Hsaura uses JWT Claims to handle CRUD permissions in the database so it make sense to use JWT Claims to secure files as well. So, in order for our storage microservice to handle read and write access using JWT Claims we need to somehow send our JWT token to our storage microservice for it to be used.
Cookies are one way of sending JWT claims with the requests to our storage microservice. Another way is to send the JWT claims as a header.
Once you can retrieve the JWT claims in your microservice you can start making rules based on the file, the key and the JWT claims to figure out if the request should be handled or not.
Here is an example:
In the example above a user is allowed to upload and download files to its /company/<company_id> folder. Every user is also allowed to read files from the /public folder. All other requests can be dismissed.
Our code can be deployed anywhere were we can run Node.js, ex: DigitalOcean, AWS Lambda, OpenFaaS, Zeit Now etc. We will start our own express server to handle all requests and let us see how to set that up.
The server will be deployed on a DigitalOcean Droplet.
DigitalOcean Marketplace has a Node.js One-Click application that can be used to quickly create droplet optimised for Node.js. It comes with Node.js version 8.10.0 and npm 3.5.2.
Choose a standard $5 plan, we can always scale up / resize later.
Where is Hasura deployed though?
Choose a suitable datacenter region, add your SSH key and click on Create.
Once the droplet is created, note the IP address of the droplet.
We will need to ssh into the droplet to continue the setup. In the terminal, run the following command:
$ ssh [email protected]<do-ip-address>
Replace <do-ip-address> with your own droplet’s address.
We will use PM2, a process manager for Node.js, to make sure our Node.js and express server remains up and running as a daemon in the background.
Let’s get started by installing PM2 globally
$ npm install -g pm2
Let’s create a pm2.json config file to configure PM2 process manager.
Next, we will install all npm dependencies.
npm install --save pm2 express cors morgan joi boom uuid multer multer-s3 aws-sdk
Configure S3 Credentials
Create config.js with the following:
Create the full index.js file, configuring express and routes as follows:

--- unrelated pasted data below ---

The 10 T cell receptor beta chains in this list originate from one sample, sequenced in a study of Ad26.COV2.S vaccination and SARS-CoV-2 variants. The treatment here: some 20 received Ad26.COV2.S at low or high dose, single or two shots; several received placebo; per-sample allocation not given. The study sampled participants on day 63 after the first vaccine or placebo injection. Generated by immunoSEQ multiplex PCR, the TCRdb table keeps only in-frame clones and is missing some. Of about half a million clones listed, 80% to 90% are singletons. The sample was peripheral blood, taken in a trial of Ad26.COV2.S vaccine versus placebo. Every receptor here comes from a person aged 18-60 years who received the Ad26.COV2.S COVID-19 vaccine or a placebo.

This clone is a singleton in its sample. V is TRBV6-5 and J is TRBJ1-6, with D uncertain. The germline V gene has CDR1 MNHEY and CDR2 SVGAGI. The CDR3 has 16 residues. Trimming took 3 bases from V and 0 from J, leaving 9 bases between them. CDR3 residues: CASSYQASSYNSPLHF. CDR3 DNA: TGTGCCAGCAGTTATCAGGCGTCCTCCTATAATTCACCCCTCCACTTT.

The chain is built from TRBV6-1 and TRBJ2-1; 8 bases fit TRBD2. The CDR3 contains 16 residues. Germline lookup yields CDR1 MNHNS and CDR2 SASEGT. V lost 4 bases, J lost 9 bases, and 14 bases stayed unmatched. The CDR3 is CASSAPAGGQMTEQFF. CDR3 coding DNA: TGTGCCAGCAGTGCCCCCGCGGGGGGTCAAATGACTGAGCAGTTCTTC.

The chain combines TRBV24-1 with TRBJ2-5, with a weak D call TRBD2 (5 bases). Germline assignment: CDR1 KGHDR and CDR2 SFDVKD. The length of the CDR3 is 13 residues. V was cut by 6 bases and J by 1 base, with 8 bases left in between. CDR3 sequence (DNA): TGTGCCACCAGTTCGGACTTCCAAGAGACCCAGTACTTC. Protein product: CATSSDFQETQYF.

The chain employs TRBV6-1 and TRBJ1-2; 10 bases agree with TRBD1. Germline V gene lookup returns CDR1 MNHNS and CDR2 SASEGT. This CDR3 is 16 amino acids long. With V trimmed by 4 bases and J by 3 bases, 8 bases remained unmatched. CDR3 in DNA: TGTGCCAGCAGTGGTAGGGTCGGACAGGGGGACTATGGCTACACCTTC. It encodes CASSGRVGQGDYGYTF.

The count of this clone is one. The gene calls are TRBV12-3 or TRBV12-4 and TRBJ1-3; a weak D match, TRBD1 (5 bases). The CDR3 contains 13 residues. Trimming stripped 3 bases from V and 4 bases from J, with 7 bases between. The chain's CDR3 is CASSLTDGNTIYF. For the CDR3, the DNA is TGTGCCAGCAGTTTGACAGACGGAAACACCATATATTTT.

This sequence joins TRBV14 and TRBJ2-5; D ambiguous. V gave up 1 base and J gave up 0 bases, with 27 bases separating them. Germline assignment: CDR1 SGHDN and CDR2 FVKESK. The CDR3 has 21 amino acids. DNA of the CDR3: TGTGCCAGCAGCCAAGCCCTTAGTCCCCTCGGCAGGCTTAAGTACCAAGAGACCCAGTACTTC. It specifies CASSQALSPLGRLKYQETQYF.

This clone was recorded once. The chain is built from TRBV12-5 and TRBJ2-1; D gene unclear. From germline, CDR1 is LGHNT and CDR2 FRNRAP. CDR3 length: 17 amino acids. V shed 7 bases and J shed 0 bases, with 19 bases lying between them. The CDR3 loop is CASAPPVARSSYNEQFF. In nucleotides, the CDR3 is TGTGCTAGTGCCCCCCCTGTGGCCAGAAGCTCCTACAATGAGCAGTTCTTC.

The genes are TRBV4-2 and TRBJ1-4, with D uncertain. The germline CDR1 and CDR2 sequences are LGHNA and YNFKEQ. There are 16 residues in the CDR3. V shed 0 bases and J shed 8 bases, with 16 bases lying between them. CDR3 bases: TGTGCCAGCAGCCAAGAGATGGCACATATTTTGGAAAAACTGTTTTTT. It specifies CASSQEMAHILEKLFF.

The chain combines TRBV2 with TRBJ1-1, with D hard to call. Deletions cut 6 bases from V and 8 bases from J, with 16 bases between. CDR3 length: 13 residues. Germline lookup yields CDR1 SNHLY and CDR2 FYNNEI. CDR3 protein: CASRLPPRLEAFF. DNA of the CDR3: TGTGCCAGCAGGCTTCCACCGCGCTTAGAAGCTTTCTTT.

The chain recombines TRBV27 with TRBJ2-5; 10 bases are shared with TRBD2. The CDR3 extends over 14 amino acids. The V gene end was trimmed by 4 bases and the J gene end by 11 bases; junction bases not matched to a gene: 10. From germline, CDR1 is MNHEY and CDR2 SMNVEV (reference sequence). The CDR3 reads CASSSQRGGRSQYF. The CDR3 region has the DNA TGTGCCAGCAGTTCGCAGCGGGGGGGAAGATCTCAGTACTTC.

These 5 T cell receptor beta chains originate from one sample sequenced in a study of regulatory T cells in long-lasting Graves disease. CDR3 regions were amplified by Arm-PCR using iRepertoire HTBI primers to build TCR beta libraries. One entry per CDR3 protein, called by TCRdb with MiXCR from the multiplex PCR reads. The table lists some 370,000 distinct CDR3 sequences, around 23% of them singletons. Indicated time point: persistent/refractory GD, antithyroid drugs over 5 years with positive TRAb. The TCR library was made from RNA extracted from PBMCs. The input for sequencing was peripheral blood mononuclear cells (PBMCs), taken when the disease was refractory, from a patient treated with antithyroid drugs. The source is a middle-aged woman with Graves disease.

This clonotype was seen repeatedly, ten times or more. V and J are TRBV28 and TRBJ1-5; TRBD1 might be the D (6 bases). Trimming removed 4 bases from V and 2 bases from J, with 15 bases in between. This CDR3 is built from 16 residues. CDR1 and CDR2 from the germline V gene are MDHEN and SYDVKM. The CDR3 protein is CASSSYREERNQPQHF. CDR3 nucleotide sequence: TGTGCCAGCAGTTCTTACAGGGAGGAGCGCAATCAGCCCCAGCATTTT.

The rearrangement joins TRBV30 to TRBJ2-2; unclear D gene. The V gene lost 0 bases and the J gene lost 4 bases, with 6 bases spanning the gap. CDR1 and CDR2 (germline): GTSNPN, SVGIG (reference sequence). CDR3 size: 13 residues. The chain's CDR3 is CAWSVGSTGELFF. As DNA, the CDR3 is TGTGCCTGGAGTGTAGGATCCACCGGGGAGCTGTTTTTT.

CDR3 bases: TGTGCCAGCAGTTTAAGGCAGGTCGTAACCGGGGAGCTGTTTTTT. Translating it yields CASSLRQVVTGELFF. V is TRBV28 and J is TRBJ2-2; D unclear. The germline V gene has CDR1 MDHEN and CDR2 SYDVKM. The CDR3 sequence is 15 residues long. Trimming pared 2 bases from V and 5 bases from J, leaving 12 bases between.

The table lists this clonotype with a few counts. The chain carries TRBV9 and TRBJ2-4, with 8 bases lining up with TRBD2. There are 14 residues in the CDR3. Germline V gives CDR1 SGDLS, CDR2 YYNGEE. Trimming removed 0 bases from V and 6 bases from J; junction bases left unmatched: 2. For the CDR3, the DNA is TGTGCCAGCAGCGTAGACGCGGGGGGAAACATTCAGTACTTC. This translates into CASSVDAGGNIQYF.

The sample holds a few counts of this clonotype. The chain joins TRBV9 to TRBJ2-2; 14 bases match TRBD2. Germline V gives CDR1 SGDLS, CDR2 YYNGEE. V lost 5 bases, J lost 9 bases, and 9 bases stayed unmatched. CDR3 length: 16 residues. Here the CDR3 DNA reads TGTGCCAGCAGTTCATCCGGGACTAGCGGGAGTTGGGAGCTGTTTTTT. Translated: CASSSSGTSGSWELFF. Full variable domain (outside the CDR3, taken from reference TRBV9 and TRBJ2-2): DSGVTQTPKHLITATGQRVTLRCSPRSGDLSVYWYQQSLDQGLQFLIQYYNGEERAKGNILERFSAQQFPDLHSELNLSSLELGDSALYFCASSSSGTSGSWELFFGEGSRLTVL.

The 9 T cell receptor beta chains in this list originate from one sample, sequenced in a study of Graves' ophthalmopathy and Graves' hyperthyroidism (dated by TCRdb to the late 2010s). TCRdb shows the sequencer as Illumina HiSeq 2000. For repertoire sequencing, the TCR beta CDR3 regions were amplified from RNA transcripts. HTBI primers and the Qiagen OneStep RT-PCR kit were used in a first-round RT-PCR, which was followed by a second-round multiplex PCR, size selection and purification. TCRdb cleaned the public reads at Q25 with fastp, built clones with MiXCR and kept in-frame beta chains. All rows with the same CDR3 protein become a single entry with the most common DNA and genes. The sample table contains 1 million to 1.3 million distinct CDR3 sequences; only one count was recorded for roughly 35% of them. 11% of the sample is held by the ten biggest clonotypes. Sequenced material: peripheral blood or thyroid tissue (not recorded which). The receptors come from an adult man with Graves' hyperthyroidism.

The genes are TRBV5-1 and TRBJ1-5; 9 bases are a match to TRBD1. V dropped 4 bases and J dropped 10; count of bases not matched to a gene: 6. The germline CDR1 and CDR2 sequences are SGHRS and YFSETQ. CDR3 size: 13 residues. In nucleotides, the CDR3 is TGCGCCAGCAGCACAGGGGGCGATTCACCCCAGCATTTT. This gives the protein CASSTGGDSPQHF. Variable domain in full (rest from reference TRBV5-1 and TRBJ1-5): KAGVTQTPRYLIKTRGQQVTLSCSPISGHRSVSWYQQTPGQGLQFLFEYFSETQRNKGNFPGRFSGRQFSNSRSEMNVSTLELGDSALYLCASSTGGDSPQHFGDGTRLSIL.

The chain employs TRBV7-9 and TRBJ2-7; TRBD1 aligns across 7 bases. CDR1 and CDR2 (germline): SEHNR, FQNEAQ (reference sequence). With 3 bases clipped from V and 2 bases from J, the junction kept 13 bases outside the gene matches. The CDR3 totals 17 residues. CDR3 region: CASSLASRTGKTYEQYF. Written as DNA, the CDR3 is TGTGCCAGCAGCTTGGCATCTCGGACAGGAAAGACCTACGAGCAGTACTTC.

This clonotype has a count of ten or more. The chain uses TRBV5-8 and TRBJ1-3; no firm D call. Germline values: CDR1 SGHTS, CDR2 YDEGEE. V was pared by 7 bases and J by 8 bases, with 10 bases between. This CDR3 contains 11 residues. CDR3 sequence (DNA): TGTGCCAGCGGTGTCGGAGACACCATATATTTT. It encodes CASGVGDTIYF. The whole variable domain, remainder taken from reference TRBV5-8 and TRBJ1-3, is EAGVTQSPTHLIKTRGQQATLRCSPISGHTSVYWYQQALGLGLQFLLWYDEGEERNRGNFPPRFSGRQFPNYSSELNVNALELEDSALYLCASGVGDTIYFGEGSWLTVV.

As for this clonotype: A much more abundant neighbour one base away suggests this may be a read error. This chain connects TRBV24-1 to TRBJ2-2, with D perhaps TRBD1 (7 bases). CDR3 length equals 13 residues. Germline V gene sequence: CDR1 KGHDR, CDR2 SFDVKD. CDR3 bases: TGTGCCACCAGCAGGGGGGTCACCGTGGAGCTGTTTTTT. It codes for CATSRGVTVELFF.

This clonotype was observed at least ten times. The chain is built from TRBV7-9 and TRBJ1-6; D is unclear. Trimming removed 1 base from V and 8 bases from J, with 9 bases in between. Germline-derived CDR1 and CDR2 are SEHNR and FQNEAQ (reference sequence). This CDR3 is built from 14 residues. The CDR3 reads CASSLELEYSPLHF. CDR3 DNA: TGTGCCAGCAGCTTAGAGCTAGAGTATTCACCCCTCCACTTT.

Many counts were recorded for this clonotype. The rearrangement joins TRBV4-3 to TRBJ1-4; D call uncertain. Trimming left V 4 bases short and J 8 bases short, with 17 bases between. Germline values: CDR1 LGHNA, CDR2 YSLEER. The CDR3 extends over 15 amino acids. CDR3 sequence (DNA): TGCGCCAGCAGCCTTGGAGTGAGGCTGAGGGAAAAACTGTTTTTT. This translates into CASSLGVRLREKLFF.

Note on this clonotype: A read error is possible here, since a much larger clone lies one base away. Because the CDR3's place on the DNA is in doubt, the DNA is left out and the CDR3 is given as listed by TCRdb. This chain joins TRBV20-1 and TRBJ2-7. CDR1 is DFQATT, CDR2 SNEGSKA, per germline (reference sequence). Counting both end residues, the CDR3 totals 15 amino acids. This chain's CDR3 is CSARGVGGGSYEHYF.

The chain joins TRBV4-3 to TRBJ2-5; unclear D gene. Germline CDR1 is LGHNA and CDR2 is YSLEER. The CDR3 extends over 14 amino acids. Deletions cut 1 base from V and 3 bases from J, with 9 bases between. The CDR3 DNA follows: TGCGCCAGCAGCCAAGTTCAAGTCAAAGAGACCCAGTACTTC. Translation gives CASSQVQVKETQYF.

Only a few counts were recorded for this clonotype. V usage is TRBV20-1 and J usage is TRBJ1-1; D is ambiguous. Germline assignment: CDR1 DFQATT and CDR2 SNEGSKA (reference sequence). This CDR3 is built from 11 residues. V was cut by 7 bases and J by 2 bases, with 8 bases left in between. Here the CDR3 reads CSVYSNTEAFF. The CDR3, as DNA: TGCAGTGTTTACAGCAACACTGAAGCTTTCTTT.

Create storage.js which handles file uploads as follows:
Configure environment variables
Head to https://github.com/elitan/hasura-backend-plus#env-variables and configure these environment variables by exporting them.
For example, to configure USER_REGISTRATION_AUTO_ACTIVE: 'false', run the following in the terminal
$ export USER_REGISTRATION_AUTO_ACTIVE=’false’
Similarly configure the environment variables required by this service.
Finally, start the server using the following command:
$ pm2 start pm2.json
Make sure that the server is running using PM2s monitor,
We now have a working approach to handle user generated files for Hasura using a S3-compatible object storage services.
What is next?
Once you got this server working and after reading the code, you should have a better understanding on how to handle user generated files together with Hasura. Next thing you would want to take a close look is your permission rules, together with your JWT token provider, to enforce correct read and write rules for all your files.
Also you would want to make sure the server connection is encrypted using HTTPS. Caddy Server (https://caddyserver.com) is a great tool to serve site with automatic HTTPS.
About the Author
Johan Eliasson is an entrepreneur from Sweden with a strong background in computer science. He is currently in the process of rebuilding a big internal business system to React / Apollo / GraphQL / Hasura. In his free time he likes to spend time with his family, read books and work out. You can reach out to him at [email protected] or on Twitter.